The Kremlin vs. the shaman 3

A follow-up to the adventures of the anti-Putin shaman:

Aleksandr Gabyshev was forcibly placed in a psychiatric clinic against his will after 20 officers from a special police unit of Russia’s National Guard stormed into his home in Yakutsk, the capital of the Siberian region of Yakutsk, on May 12 and detained him.

On the orders from Moscow, undoubtedly, rather than from Yakutsk.

He was briefly released on May 29, a day after his lawyer, Olga Timofeyeva, filed a complaint with the Yakutsk city court questioning the legality of his forced placement in the clinic.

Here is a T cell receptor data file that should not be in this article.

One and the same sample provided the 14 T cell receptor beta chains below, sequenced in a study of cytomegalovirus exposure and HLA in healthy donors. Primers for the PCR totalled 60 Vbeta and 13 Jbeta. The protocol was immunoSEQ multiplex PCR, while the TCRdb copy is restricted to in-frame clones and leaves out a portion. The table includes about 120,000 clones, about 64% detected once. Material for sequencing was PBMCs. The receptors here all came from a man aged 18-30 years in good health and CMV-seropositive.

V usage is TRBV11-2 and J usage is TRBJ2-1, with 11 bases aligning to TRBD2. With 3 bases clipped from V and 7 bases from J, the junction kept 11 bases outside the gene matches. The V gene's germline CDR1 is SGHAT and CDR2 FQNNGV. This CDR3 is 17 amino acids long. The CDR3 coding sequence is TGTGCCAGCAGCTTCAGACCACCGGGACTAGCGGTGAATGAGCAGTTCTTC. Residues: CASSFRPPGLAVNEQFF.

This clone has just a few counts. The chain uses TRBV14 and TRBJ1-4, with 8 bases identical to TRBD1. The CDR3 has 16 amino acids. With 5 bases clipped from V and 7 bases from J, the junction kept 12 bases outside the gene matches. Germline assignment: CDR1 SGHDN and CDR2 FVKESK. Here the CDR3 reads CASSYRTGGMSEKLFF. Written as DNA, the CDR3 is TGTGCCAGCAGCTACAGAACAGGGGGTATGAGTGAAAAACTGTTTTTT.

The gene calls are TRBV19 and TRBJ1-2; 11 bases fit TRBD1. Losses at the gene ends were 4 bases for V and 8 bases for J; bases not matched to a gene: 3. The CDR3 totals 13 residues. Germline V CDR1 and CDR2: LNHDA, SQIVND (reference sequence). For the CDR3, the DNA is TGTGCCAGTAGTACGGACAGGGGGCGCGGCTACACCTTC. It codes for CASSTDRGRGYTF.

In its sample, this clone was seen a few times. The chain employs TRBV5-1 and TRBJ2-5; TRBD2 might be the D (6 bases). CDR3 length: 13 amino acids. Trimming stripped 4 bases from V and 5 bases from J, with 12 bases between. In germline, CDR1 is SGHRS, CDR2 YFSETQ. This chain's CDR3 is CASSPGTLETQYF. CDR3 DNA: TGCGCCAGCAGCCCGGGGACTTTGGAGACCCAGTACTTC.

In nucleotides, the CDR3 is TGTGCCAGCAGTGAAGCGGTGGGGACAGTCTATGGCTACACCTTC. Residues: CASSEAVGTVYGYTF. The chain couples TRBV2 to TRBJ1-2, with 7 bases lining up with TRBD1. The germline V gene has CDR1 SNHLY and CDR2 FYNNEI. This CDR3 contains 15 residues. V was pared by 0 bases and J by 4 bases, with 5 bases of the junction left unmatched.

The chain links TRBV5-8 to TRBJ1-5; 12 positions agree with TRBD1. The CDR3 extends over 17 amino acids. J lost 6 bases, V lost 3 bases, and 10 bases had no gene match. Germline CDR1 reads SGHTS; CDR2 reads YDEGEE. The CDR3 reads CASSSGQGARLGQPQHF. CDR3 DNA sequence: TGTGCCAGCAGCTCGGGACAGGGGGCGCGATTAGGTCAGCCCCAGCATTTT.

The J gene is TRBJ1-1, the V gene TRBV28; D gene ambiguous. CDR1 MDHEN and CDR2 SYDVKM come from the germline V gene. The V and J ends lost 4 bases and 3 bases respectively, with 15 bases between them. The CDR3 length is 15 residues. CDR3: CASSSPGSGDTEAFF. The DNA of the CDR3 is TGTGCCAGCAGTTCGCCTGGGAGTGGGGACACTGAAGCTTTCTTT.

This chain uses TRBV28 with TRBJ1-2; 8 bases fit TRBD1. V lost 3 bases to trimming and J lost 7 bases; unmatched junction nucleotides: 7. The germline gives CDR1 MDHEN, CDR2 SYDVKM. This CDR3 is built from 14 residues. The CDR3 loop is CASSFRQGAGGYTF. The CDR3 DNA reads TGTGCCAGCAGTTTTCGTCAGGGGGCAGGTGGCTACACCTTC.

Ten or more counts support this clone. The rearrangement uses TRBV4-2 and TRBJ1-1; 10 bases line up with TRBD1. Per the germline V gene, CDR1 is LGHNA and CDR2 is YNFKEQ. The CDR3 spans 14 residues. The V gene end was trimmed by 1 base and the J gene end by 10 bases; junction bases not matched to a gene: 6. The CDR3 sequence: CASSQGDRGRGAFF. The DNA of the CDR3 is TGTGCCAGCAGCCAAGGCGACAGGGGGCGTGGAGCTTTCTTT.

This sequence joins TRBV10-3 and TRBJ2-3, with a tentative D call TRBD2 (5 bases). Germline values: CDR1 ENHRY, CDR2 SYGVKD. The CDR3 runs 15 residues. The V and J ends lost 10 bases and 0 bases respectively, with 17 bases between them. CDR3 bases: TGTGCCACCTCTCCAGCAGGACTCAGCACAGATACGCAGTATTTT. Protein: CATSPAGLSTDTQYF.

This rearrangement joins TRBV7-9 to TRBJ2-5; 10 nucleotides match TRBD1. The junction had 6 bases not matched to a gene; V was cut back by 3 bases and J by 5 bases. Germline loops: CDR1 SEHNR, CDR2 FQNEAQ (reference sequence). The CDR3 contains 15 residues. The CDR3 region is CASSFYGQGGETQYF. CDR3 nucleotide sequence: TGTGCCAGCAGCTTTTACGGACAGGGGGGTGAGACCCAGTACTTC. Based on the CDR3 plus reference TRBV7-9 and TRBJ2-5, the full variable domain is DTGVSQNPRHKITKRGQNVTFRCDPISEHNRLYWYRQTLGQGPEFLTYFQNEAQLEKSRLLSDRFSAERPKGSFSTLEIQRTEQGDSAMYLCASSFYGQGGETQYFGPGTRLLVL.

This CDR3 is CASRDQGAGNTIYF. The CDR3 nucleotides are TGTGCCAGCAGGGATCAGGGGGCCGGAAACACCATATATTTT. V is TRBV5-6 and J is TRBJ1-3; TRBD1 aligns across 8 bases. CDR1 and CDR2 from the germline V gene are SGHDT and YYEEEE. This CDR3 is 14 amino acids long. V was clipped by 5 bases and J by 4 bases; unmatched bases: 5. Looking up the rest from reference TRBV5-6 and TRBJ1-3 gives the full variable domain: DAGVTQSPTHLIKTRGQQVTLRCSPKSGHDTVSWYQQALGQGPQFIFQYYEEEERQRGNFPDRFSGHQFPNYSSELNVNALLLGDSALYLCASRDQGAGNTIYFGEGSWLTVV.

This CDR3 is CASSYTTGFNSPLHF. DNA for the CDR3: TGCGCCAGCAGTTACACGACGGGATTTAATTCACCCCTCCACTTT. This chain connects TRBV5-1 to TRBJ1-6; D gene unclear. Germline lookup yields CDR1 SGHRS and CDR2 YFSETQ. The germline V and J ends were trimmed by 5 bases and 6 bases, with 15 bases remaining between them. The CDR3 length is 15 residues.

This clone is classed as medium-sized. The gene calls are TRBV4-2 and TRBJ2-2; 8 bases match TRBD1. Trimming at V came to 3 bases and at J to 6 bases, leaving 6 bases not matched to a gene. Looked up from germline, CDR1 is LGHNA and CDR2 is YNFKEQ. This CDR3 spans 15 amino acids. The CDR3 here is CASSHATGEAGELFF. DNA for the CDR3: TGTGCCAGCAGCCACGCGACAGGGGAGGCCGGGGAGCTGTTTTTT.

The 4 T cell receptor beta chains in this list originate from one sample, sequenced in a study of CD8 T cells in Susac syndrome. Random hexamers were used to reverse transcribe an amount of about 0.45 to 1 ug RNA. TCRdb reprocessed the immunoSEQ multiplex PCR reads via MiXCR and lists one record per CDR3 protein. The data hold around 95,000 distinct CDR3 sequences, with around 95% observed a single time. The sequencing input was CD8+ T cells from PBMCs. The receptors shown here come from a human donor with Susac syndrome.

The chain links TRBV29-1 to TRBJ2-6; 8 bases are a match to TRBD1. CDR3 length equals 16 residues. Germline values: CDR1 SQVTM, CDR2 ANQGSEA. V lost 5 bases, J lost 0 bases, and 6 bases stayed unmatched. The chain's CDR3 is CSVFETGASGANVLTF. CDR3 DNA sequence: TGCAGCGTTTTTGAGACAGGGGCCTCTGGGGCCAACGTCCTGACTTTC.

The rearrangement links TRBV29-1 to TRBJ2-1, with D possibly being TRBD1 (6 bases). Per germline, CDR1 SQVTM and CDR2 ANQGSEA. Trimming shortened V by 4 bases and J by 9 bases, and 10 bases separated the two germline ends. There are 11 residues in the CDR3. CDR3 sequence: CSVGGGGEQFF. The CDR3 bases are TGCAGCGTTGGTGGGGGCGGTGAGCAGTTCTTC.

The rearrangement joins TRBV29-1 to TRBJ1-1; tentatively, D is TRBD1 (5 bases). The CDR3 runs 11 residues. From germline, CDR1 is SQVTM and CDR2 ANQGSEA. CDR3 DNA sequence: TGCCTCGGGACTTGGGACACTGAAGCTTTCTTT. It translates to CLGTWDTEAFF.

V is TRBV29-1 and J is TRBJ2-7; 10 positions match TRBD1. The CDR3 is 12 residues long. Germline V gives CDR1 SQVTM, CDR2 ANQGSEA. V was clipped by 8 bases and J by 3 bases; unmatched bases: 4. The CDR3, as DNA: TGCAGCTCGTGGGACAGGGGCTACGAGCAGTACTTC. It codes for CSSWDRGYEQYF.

But a court in Yakutsk subsequently ruled on June 2 that Gabyshev must be confined to a psychiatric clinic.

Two members of the generally servile State Duma have interfered on the shaman’s behalf. One is a native of Yakutsk: there seems to be much sympathy for Gabyshev among the locals. (The mayor of Yakutsk and the leader of the republic’s Communist party have also spoken out in his support.) The other is a psychiatrist and addiction therapist, who opposes the misuse of psychiatry against political dissidents.

Why is Moscow so afraid of a man with a tambourine? First, for all the rational reasons, as a charismatic, if unconventional, attractor of popular attention. Second, just in case: never estimate the power of superstition and low-grade occult thinking.

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